Join JPA Bon Odori Teams and Practice Sessions

JPA has launched a new project to present Bon Odori in New York City!

Do you know what Obon is? Obon is one of the Buddhist rituals during August 13-16 every year in Japan. It is believed that the souls of ancestors return to the family homes. This Obon period also becomes de facto national holiday, so many people go back to their hometowns and enjoy the time with their family and festivities! Bon festivals happen all around in Japan, and one of the highlights for these festivals is “Bon Odori.” (Bon Dacne)

Bon Odori can be divided into two categories. One of the categories is the standards that are known virtually anywhere in Japan. These music and dances are introduced  by the National Bon Odori Preservation Association in Japan and anyone can use them to dance. The other category is regional specific music and dances. Usually these regional specific Bon Odori dances have hundreds of years of history, so only the locals can participate in the dance circle and tourists can watch them perform. Some of them are recognized as Japan’s national or regional intangible heritages.

Among the hundreds of these regional specific Bon Odori dances, there are those called “The Big Three Bon Odori.” They are: Nishimonai Bon Odori (Akita prefecture), Gujo Odori (Gifu prefecture) and Awa Odori (Tokushima prefecture). These dances are considered as special regional Bon Odori and two of them are only performed by the trained locals. However, JPA obtained a special permission to teach these dances from each of the regional preservation associations and we will have practice sessions various Bon Odori events!

Big Three Bon Odori

The Nishimonai Bon Odori (西馬音内盆踊り)  is held every year from August 16–18. It is a symbolic dance to show proper respect and gratefulness to one’s deceased ancestors. It is ranked as one of the top 3 bon dances in Japan.[citation needed] It began as a harvest dance in Nishimonai in about 1280. In 1601 the lord of Nishimonai, Onodera Shigemichi, burned his castle after a defeat and the people danced among the ruins to remember their lord. These two dances were merged in the late 18th century to form the dance’s last incarnation which (despite attempts to stop it in the early 20th century) continues to this day. It is the biggest festival of the year, drawing people from all over Tohoku, and the country at large

The week before the festival all of the shops on the Bon Odori street open up and display traditional hanui (端縫) patchwork kimono, amigasa hats and hikosa zukin masks.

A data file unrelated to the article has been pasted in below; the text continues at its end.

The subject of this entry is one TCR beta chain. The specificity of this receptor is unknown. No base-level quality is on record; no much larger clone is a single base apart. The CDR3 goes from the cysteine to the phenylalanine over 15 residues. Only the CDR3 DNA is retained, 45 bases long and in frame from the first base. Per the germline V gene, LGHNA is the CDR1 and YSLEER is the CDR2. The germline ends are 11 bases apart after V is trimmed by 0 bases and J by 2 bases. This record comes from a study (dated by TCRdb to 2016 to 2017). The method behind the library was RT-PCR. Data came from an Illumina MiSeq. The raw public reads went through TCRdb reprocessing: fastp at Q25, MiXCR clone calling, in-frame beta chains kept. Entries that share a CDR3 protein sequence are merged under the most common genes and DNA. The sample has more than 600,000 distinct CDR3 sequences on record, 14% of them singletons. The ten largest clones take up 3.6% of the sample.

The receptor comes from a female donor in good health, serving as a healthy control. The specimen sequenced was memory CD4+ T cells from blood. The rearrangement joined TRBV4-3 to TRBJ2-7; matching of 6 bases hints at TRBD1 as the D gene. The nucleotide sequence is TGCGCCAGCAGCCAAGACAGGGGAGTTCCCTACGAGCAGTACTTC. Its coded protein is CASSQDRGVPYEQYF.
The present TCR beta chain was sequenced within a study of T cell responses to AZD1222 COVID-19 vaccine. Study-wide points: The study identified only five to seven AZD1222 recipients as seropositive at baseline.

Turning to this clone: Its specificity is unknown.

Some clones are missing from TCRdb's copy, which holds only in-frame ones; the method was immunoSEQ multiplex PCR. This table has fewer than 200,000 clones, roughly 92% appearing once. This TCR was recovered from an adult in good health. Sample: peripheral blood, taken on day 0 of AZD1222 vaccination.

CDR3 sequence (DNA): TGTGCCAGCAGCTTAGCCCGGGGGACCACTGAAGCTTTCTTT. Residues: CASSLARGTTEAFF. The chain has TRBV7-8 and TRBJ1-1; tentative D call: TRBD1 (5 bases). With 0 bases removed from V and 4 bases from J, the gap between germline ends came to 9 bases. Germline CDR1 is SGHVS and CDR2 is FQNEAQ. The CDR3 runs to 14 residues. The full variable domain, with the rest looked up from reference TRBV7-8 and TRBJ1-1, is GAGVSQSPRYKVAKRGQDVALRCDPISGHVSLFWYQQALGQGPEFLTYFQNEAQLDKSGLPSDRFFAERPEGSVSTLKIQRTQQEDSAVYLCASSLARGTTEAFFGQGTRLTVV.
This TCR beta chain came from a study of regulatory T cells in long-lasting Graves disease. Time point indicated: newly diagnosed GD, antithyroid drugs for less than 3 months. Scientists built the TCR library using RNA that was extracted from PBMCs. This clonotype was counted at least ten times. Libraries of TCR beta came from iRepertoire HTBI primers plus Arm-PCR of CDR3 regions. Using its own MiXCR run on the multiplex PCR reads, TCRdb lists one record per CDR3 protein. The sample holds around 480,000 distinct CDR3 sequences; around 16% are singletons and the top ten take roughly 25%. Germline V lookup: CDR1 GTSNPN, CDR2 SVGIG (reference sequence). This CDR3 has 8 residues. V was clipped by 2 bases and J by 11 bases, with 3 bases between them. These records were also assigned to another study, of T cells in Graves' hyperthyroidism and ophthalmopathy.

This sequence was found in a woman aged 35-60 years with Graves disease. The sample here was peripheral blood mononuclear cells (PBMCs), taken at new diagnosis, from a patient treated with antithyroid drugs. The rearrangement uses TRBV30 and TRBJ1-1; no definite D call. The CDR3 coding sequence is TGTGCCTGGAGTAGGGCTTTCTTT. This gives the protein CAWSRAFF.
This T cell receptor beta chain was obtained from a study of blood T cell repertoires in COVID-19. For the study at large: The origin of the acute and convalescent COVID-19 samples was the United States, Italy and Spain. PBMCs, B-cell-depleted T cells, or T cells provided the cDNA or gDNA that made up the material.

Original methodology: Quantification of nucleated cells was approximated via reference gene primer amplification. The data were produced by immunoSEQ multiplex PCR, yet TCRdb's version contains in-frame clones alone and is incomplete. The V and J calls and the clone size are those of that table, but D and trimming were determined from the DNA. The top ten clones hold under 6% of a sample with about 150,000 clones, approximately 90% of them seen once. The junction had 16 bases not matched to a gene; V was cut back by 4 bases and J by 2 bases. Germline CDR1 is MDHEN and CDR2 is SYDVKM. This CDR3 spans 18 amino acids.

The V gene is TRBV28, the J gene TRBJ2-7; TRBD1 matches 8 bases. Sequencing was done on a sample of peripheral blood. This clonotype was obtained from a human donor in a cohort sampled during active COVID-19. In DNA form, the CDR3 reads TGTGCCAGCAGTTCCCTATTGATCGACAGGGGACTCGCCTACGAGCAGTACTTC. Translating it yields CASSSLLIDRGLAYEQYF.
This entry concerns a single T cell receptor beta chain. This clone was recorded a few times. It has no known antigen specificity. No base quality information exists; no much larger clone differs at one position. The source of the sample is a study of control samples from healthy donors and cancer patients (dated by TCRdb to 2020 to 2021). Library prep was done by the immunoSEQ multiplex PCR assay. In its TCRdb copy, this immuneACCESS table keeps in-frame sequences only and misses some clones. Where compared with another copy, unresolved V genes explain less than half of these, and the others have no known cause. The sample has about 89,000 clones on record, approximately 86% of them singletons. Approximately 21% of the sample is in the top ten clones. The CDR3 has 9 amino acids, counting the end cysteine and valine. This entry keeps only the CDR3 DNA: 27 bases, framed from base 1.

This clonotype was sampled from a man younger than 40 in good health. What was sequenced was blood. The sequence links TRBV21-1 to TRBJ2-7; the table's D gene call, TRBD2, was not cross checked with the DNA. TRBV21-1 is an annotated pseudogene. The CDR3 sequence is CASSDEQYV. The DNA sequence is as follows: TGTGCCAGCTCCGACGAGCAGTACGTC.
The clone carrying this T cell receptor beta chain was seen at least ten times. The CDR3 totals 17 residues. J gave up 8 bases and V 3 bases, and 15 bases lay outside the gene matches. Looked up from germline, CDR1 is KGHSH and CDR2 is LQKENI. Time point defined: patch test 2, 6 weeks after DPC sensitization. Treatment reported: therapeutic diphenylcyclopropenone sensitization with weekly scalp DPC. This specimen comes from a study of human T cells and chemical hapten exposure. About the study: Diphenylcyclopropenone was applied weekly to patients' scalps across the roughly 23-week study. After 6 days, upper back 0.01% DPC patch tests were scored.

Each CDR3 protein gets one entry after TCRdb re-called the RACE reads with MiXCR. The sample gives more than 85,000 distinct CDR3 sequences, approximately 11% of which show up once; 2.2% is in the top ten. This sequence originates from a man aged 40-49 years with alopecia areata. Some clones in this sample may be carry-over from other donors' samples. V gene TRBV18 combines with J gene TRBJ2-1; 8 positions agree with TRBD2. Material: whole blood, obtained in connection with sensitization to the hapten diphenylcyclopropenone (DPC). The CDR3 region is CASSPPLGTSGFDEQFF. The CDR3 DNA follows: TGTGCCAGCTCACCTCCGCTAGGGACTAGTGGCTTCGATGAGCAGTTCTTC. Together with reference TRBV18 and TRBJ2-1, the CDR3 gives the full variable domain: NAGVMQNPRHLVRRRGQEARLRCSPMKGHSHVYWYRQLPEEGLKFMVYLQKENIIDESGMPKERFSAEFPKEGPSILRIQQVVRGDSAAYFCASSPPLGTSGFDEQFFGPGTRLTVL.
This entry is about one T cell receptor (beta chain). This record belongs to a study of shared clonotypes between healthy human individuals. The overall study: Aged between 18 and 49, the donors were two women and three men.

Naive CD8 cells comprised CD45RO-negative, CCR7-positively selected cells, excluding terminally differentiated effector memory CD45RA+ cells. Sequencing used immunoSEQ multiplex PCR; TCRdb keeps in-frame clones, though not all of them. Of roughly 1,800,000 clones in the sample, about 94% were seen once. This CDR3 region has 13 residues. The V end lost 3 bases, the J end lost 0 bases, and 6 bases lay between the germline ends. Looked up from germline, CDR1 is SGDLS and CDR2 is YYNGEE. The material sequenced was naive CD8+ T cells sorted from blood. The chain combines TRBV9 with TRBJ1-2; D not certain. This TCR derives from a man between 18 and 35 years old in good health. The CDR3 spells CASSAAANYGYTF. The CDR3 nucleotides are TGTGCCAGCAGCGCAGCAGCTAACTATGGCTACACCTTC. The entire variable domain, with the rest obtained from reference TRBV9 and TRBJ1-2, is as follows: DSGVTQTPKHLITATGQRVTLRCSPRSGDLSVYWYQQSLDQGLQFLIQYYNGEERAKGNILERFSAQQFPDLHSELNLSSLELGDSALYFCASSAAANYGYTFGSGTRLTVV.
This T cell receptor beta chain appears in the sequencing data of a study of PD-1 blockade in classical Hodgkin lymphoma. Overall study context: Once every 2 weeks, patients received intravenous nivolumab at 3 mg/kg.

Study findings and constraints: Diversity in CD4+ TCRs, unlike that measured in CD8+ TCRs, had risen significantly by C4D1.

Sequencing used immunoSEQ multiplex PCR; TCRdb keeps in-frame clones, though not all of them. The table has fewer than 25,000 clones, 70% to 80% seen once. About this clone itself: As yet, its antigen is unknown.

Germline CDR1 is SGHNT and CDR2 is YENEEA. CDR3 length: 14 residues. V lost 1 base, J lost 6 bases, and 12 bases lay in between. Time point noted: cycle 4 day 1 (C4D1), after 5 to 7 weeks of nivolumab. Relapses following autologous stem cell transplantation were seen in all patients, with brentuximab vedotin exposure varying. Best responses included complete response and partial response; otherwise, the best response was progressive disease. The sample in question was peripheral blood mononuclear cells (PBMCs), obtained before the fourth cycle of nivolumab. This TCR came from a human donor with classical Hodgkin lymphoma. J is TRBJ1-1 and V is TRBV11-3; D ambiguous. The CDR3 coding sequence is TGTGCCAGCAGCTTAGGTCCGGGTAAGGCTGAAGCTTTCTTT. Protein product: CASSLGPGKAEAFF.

The shops and food stands open at around 5. The dance begins as the sun goes down and continues until about 11.

(From Wikipedia, Ugo, Akita)


Gujō Odori (郡上おどり)  is a Bon Festival held every summer in Gujō, Gifu, Japan. The dance festival’s origins have been traced back to the Kan’ei era (1624–44), when it is believed to have originated as an exercise in social cohesion; it has been designated an Important Intangible Folk Cultural Property.

The festival lasts thirty-two nights, from the middle of July to early September. During the four days of Obon in mid-August (August 13 to 16), dances continue all night. Gujō Odori has 10 kinds of dances. Kawasaki and Harukoma are very famous and easy to dance for beginners. The final song of every night is always Matsusaka. There is no difference between the cast and the audience, anyone can participate; therefore the dances attract many visitors. About 250,000 people during the four days of Obon and about 300,000 people every summer come to this small town, which has a population about 15,000 in Gujō Hachiman district, for the odori.

(From Wikipedia, Gujo Odori)


The Awa Dance Festival (波踊り,  Awa Odori) is held from 12 to 15 August as part of the Obon festival in Tokushima Prefecture on Shikoku in Japan. Awa Odori is the largest dance festival in Japan, attracting over 1.3 million tourists every year.

Groups of choreographed dancers and musicians known as ren dance through the streets, typically accompanied by the shamisen lute, taiko drums, shinobue flute and the kane bell. Performers wear traditional obon dance costumes, and chant and sing as they parade through the streets.

Awa is the old feudal administration name for Tokushima Prefecture, and odori means dance.

Awa Odori’s independent existence as a huge, citywide dance party is popularly believed to have begun in 1586 when Lord Hachisuka Iemasa, the daimyō of Awa Province hosted a drunken celebration of the opening of Tokushima Castle. The locals, having consumed a great amount of sake, began to drunkenly weave and stumble back and forth. Others picked up commonly available musical instruments and began to play a simple, rhythmic song, to which the revelers invented lyrics. The lyrics are given in the ‘Song’ section of this article.

(From Wikipedia, Awa Odori)


Bon Odori Classes & Events

JPA will hold lessons for each Bon Odori dance separately via online and in-person sessions (outdoor or indoor spacce).  If you are interested in learning or joining our Bon Odori team, pleaes contact us.

Gujo Odori online class (once a week) starts on Friday, August 5th and ends on September 23rd, 2022.  

Every Friday 7 PM – 7:45 PM

There are 10-song dance moves of Gujo Odori. You can learn 2 or 3 songs per class.

(Note: Towards the end of the class, because of the popular demand from those who already had training in Nishimonai Bon Odori, they will have a practice round of Nishimonai Bon Odori dances. We are not teaching Nishimonai Bon Odori for this class, but Nishimonai Bon Odori practice is for their dance skill maintenance).

For the Gujo Odori class, you can join wearing Yukata or regular exercise clothing.

We will use Zoom for these classes.

If you would like to join, please write an email including your name and email address to:
Or please use our online contact form.